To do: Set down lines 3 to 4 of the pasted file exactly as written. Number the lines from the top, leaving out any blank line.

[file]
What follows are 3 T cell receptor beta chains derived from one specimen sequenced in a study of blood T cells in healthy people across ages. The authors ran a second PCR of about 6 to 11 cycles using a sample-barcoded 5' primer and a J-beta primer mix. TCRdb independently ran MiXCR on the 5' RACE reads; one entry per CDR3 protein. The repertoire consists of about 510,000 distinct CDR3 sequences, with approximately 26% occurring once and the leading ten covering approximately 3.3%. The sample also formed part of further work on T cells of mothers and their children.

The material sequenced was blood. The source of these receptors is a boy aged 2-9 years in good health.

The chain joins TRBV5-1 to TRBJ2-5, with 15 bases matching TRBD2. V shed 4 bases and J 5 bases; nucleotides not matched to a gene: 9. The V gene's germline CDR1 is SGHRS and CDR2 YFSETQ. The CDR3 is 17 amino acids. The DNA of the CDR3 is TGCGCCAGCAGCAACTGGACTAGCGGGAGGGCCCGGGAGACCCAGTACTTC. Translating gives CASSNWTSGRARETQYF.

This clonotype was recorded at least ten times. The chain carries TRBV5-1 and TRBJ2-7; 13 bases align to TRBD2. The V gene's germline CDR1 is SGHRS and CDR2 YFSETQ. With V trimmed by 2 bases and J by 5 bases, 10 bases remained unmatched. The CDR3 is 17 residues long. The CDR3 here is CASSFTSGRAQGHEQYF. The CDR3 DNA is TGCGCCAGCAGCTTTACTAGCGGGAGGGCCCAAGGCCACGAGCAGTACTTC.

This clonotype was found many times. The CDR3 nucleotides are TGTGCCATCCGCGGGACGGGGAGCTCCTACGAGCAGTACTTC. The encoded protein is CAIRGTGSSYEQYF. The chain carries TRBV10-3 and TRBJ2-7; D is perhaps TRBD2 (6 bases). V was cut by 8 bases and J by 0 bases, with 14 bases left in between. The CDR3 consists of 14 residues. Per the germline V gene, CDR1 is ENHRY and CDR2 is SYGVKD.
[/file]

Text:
The chain joins TRBV5-1 to TRBJ2-5, with 15 bases matching TRBD2. V shed 4 bases and J 5 bases; nucleotides not matched to a gene: 9. The V gene's germline CDR1 is SGHRS and CDR2 YFSETQ. The CDR3 is 17 amino acids. The DNA of the CDR3 is TGCGCCAGCAGCAACTGGACTAGCGGGAGGGCCCGGGAGACCCAGTACTTC. Translating gives CASSNWTSGRARETQYF.

This clonotype was recorded at least ten times. The chain carries TRBV5-1 and TRBJ2-7; 13 bases align to TRBD2. The V gene's germline CDR1 is SGHRS and CDR2 YFSETQ. With V trimmed by 2 bases and J by 5 bases, 10 bases remained unmatched. The CDR3 is 17 residues long. The CDR3 here is CASSFTSGRAQGHEQYF. The CDR3 DNA is TGCGCCAGCAGCTTTACTAGCGGGAGGGCCCAAGGCCACGAGCAGTACTTC.